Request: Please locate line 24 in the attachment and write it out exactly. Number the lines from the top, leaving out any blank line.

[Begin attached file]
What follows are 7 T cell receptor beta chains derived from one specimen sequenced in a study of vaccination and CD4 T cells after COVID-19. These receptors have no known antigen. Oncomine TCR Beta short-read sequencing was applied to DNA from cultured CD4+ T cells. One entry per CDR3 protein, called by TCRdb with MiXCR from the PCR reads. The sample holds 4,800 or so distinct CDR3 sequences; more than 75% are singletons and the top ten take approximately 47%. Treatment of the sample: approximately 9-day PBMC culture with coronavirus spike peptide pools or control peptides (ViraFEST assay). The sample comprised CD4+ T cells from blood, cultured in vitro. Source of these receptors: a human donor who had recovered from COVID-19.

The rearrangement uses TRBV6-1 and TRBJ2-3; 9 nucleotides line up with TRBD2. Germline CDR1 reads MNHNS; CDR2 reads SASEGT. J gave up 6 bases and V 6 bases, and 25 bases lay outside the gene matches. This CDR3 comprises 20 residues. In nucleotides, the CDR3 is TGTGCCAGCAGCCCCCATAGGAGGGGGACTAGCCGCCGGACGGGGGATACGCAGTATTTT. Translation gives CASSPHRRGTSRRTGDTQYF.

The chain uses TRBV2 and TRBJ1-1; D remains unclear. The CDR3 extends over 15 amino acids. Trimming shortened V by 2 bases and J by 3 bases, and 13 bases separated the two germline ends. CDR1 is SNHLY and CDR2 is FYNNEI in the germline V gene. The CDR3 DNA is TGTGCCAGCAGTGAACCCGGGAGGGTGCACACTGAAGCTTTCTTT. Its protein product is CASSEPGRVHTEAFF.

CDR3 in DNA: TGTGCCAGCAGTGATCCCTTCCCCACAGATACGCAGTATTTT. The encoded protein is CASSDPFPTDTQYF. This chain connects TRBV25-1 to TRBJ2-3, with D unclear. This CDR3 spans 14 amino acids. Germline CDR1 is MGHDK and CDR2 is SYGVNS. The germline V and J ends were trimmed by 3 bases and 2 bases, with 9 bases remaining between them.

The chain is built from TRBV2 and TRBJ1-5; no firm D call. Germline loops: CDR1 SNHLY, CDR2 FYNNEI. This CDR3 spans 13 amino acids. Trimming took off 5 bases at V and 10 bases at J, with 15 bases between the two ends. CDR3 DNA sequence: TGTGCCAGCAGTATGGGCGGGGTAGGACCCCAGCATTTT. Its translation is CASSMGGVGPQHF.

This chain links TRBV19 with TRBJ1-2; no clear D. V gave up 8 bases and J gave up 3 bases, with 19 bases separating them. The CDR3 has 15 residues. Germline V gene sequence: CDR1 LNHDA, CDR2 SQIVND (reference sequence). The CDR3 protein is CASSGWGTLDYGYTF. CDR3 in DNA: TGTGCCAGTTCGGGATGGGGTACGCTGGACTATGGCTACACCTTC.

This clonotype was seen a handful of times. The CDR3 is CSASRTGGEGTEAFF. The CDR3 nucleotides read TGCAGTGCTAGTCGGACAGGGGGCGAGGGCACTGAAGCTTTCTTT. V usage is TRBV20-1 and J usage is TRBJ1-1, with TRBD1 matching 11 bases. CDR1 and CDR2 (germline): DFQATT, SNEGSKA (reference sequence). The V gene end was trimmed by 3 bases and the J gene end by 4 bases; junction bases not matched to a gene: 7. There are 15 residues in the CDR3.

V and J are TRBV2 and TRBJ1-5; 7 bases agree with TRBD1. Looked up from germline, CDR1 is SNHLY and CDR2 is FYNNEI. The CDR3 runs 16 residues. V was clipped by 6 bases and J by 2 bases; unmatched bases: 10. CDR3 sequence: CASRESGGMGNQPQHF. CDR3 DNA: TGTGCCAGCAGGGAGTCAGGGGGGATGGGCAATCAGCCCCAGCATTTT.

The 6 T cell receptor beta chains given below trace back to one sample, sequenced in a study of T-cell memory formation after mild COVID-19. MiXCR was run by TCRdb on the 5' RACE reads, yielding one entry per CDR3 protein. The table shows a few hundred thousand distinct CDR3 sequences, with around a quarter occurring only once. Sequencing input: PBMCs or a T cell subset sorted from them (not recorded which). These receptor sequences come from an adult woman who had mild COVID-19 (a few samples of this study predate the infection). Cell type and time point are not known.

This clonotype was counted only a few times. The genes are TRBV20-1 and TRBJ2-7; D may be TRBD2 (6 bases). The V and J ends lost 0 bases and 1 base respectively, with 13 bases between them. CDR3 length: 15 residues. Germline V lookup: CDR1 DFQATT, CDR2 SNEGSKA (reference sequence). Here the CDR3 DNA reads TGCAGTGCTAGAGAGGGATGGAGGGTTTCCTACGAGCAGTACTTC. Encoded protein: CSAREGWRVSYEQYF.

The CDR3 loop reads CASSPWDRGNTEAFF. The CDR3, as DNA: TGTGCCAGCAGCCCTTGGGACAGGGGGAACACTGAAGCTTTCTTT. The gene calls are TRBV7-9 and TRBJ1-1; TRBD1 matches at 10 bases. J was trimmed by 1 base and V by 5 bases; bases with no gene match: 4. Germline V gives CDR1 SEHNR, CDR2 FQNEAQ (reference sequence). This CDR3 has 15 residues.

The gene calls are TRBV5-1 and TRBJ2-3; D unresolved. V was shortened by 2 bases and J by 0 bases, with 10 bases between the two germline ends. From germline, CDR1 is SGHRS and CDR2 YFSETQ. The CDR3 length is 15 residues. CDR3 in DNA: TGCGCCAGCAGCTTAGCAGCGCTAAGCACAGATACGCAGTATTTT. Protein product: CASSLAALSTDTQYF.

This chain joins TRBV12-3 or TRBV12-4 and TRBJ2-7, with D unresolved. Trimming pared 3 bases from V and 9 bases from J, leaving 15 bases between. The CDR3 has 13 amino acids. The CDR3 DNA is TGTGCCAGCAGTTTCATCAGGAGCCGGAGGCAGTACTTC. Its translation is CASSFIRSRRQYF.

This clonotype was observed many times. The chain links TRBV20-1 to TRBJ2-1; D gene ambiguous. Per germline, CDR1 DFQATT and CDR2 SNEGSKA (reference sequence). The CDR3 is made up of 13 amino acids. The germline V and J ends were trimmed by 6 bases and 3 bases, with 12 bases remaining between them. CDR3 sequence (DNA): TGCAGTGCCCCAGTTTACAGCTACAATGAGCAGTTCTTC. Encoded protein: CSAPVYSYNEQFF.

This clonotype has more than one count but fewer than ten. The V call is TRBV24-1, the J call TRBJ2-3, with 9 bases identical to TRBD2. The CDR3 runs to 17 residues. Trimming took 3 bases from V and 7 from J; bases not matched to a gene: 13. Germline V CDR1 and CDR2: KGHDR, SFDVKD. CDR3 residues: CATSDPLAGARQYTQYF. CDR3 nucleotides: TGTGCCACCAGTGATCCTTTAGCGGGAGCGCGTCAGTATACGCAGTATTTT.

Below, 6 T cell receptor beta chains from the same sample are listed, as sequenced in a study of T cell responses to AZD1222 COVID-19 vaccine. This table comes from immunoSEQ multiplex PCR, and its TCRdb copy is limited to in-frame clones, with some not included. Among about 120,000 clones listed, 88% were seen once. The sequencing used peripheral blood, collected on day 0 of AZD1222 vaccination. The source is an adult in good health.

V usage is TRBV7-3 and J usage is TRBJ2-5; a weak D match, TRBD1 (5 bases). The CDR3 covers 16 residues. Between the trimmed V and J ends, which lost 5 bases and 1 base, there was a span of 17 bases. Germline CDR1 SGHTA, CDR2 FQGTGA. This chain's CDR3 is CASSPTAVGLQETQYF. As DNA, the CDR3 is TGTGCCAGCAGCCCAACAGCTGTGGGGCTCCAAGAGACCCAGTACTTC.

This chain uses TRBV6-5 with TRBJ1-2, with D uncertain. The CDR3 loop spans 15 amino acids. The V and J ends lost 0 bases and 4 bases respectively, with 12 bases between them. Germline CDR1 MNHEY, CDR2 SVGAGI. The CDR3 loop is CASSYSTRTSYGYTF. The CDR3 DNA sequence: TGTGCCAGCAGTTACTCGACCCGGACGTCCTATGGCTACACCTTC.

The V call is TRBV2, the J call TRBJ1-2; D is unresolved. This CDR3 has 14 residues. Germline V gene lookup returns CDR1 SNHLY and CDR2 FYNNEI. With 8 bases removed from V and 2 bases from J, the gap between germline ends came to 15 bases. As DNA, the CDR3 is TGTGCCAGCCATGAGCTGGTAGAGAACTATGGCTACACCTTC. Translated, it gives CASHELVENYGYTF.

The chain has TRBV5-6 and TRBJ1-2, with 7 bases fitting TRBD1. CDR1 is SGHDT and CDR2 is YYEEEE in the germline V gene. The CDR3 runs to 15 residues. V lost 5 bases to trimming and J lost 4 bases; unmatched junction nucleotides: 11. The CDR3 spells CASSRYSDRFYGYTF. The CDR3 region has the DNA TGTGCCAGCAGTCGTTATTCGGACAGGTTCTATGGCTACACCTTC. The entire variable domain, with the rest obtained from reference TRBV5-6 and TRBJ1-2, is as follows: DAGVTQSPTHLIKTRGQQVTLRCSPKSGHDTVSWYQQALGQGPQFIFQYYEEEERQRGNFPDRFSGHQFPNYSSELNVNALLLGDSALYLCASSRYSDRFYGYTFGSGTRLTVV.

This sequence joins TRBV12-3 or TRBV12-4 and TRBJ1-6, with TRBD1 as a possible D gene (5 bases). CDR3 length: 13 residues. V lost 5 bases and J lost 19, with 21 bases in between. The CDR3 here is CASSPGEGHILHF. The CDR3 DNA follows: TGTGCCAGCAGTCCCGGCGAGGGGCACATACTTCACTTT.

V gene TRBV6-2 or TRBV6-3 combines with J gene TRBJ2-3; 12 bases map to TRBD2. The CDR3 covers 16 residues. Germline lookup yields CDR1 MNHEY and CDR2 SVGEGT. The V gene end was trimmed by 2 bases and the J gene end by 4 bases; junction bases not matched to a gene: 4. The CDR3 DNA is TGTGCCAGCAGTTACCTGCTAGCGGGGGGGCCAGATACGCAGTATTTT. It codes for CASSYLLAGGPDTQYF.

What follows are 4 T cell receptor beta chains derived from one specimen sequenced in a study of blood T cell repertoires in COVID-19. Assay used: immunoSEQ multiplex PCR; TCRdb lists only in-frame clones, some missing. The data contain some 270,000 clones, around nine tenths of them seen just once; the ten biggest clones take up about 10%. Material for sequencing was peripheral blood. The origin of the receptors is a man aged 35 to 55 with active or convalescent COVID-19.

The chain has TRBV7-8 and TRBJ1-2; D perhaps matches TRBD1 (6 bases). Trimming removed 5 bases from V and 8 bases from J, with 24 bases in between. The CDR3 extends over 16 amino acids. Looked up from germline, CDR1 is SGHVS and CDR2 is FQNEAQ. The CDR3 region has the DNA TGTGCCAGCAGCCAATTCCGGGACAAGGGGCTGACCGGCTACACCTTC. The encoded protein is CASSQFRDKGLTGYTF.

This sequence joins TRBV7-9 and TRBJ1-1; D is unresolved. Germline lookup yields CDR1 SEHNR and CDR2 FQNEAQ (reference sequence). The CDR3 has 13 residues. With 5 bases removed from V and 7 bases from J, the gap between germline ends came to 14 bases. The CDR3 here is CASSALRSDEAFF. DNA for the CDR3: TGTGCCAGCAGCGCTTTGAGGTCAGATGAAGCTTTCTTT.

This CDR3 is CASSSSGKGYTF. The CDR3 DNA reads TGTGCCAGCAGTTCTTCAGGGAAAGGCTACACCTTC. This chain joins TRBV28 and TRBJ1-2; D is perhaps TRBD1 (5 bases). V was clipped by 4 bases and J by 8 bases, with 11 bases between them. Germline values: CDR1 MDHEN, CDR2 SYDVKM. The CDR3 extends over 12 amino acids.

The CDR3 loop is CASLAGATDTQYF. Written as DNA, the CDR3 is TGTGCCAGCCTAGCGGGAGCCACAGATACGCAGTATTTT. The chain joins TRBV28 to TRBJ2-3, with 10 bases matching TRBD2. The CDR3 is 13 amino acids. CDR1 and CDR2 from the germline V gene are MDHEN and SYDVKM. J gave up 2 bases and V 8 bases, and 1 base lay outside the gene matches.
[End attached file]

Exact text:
The chain has TRBV7-8 and TRBJ1-2; D perhaps matches TRBD1 (6 bases). Trimming removed 5 bases from V and 8 bases from J, with 24 bases in between. The CDR3 extends over 16 amino acids. Looked up from germline, CDR1 is SGHVS and CDR2 is FQNEAQ. The CDR3 region has the DNA TGTGCCAGCAGCCAATTCCGGGACAAGGGGCTGACCGGCTACACCTTC. The encoded protein is CASSQFRDKGLTGYTF.